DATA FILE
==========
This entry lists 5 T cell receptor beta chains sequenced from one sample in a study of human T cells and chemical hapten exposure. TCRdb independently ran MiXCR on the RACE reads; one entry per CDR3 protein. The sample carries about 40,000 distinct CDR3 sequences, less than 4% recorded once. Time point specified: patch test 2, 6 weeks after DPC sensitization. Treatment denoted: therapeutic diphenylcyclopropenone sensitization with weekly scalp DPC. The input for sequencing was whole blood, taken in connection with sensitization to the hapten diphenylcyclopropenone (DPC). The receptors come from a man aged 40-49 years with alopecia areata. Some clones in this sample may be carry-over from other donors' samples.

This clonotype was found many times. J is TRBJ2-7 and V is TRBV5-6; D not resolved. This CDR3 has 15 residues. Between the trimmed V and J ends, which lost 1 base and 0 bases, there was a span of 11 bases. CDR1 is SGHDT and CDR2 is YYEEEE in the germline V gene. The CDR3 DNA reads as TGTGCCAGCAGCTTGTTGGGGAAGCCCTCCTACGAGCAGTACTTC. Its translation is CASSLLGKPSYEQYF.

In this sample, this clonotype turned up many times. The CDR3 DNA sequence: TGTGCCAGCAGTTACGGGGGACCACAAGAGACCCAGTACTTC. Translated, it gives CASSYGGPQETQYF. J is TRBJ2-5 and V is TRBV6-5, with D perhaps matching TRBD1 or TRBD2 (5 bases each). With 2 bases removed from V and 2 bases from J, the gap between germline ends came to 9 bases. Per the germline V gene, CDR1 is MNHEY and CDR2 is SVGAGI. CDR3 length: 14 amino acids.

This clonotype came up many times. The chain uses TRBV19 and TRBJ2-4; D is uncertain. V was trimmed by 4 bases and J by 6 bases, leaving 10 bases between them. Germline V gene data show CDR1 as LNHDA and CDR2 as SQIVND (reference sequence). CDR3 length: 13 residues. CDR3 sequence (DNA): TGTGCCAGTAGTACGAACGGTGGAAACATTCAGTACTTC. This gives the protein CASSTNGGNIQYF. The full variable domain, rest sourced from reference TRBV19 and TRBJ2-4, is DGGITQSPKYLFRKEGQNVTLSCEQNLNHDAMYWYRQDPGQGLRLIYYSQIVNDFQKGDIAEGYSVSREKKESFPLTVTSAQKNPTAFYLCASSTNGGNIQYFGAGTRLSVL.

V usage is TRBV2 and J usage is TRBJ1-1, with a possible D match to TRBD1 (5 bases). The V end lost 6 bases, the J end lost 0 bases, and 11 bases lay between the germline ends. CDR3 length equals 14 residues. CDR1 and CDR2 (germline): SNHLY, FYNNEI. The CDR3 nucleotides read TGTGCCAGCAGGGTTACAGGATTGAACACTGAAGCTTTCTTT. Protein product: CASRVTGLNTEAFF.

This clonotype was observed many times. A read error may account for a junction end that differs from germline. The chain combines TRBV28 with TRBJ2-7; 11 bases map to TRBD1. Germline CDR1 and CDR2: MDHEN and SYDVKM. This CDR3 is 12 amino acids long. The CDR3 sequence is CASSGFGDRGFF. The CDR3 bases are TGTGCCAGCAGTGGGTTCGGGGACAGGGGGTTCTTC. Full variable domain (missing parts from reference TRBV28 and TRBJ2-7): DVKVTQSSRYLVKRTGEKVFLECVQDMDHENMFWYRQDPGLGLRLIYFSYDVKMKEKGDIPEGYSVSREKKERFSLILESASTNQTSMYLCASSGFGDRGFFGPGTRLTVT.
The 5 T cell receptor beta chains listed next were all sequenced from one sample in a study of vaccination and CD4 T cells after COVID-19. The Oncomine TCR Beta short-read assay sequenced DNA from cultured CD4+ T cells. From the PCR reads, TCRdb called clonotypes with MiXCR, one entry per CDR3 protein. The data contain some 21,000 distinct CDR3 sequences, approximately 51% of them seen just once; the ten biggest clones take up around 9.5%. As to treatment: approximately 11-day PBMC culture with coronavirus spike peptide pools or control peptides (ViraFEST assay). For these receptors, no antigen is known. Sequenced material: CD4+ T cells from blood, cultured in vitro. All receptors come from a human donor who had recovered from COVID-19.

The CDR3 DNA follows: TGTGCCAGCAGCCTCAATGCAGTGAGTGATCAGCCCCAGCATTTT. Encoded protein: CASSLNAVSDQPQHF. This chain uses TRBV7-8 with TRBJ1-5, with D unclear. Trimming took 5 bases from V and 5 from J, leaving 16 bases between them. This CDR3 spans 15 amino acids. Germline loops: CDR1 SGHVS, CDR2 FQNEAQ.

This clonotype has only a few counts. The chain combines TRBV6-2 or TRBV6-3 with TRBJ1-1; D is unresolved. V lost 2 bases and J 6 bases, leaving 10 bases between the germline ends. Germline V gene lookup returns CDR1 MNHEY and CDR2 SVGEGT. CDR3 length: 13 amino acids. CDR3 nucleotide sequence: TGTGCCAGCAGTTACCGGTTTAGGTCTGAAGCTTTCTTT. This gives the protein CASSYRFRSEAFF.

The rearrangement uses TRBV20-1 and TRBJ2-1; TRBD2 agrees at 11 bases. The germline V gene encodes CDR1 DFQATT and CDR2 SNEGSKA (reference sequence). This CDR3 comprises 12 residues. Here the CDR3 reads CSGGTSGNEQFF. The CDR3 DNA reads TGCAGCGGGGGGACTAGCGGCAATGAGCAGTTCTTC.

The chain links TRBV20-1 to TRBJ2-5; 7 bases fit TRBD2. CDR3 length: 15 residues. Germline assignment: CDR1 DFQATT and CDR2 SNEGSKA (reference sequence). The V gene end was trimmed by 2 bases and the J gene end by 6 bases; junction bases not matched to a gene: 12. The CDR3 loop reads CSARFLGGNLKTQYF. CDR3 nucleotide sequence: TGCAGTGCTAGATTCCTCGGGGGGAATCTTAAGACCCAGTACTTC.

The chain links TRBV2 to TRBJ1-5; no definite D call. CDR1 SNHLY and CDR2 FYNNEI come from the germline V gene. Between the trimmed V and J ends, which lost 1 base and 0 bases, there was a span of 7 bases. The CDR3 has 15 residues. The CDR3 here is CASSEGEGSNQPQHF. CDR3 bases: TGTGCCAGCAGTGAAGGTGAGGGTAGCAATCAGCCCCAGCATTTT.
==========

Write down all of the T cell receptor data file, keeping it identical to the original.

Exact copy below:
This entry lists 5 T cell receptor beta chains sequenced from one sample in a study of human T cells and chemical hapten exposure. TCRdb independently ran MiXCR on the RACE reads; one entry per CDR3 protein. The sample carries about 40,000 distinct CDR3 sequences, less than 4% recorded once. Time point specified: patch test 2, 6 weeks after DPC sensitization. Treatment denoted: therapeutic diphenylcyclopropenone sensitization with weekly scalp DPC. The input for sequencing was whole blood, taken in connection with sensitization to the hapten diphenylcyclopropenone (DPC). The receptors come from a man aged 40-49 years with alopecia areata. Some clones in this sample may be carry-over from other donors' samples.

This clonotype was found many times. J is TRBJ2-7 and V is TRBV5-6; D not resolved. This CDR3 has 15 residues. Between the trimmed V and J ends, which lost 1 base and 0 bases, there was a span of 11 bases. CDR1 is SGHDT and CDR2 is YYEEEE in the germline V gene. The CDR3 DNA reads as TGTGCCAGCAGCTTGTTGGGGAAGCCCTCCTACGAGCAGTACTTC. Its translation is CASSLLGKPSYEQYF.

In this sample, this clonotype turned up many times. The CDR3 DNA sequence: TGTGCCAGCAGTTACGGGGGACCACAAGAGACCCAGTACTTC. Translated, it gives CASSYGGPQETQYF. J is TRBJ2-5 and V is TRBV6-5, with D perhaps matching TRBD1 or TRBD2 (5 bases each). With 2 bases removed from V and 2 bases from J, the gap between germline ends came to 9 bases. Per the germline V gene, CDR1 is MNHEY and CDR2 is SVGAGI. CDR3 length: 14 amino acids.

This clonotype came up many times. The chain uses TRBV19 and TRBJ2-4; D is uncertain. V was trimmed by 4 bases and J by 6 bases, leaving 10 bases between them. Germline V gene data show CDR1 as LNHDA and CDR2 as SQIVND (reference sequence). CDR3 length: 13 residues. CDR3 sequence (DNA): TGTGCCAGTAGTACGAACGGTGGAAACATTCAGTACTTC. This gives the protein CASSTNGGNIQYF. The full variable domain, rest sourced from reference TRBV19 and TRBJ2-4, is DGGITQSPKYLFRKEGQNVTLSCEQNLNHDAMYWYRQDPGQGLRLIYYSQIVNDFQKGDIAEGYSVSREKKESFPLTVTSAQKNPTAFYLCASSTNGGNIQYFGAGTRLSVL.

V usage is TRBV2 and J usage is TRBJ1-1, with a possible D match to TRBD1 (5 bases). The V end lost 6 bases, the J end lost 0 bases, and 11 bases lay between the germline ends. CDR3 length equals 14 residues. CDR1 and CDR2 (germline): SNHLY, FYNNEI. The CDR3 nucleotides read TGTGCCAGCAGGGTTACAGGATTGAACACTGAAGCTTTCTTT. Protein product: CASRVTGLNTEAFF.

This clonotype was observed many times. A read error may account for a junction end that differs from germline. The chain combines TRBV28 with TRBJ2-7; 11 bases map to TRBD1. Germline CDR1 and CDR2: MDHEN and SYDVKM. This CDR3 is 12 amino acids long. The CDR3 sequence is CASSGFGDRGFF. The CDR3 bases are TGTGCCAGCAGTGGGTTCGGGGACAGGGGGTTCTTC. Full variable domain (missing parts from reference TRBV28 and TRBJ2-7): DVKVTQSSRYLVKRTGEKVFLECVQDMDHENMFWYRQDPGLGLRLIYFSYDVKMKEKGDIPEGYSVSREKKERFSLILESASTNQTSMYLCASSGFGDRGFFGPGTRLTVT.
The 5 T cell receptor beta chains listed next were all sequenced from one sample in a study of vaccination and CD4 T cells after COVID-19. The Oncomine TCR Beta short-read assay sequenced DNA from cultured CD4+ T cells. From the PCR reads, TCRdb called clonotypes with MiXCR, one entry per CDR3 protein. The data contain some 21,000 distinct CDR3 sequences, approximately 51% of them seen just once; the ten biggest clones take up around 9.5%. As to treatment: approximately 11-day PBMC culture with coronavirus spike peptide pools or control peptides (ViraFEST assay). For these receptors, no antigen is known. Sequenced material: CD4+ T cells from blood, cultured in vitro. All receptors come from a human donor who had recovered from COVID-19.

The CDR3 DNA follows: TGTGCCAGCAGCCTCAATGCAGTGAGTGATCAGCCCCAGCATTTT. Encoded protein: CASSLNAVSDQPQHF. This chain uses TRBV7-8 with TRBJ1-5, with D unclear. Trimming took 5 bases from V and 5 from J, leaving 16 bases between them. This CDR3 spans 15 amino acids. Germline loops: CDR1 SGHVS, CDR2 FQNEAQ.

This clonotype has only a few counts. The chain combines TRBV6-2 or TRBV6-3 with TRBJ1-1; D is unresolved. V lost 2 bases and J 6 bases, leaving 10 bases between the germline ends. Germline V gene lookup returns CDR1 MNHEY and CDR2 SVGEGT. CDR3 length: 13 amino acids. CDR3 nucleotide sequence: TGTGCCAGCAGTTACCGGTTTAGGTCTGAAGCTTTCTTT. This gives the protein CASSYRFRSEAFF.

The rearrangement uses TRBV20-1 and TRBJ2-1; TRBD2 agrees at 11 bases. The germline V gene encodes CDR1 DFQATT and CDR2 SNEGSKA (reference sequence). This CDR3 comprises 12 residues. Here the CDR3 reads CSGGTSGNEQFF. The CDR3 DNA reads TGCAGCGGGGGGACTAGCGGCAATGAGCAGTTCTTC.

The chain links TRBV20-1 to TRBJ2-5; 7 bases fit TRBD2. CDR3 length: 15 residues. Germline assignment: CDR1 DFQATT and CDR2 SNEGSKA (reference sequence). The V gene end was trimmed by 2 bases and the J gene end by 6 bases; junction bases not matched to a gene: 12. The CDR3 loop reads CSARFLGGNLKTQYF. CDR3 nucleotide sequence: TGCAGTGCTAGATTCCTCGGGGGGAATCTTAAGACCCAGTACTTC.

The chain links TRBV2 to TRBJ1-5; no definite D call. CDR1 SNHLY and CDR2 FYNNEI come from the germline V gene. Between the trimmed V and J ends, which lost 1 base and 0 bases, there was a span of 7 bases. The CDR3 has 15 residues. The CDR3 here is CASSEGEGSNQPQHF. CDR3 bases: TGTGCCAGCAGTGAAGGTGAGGGTAGCAATCAGCCCCAGCATTTT.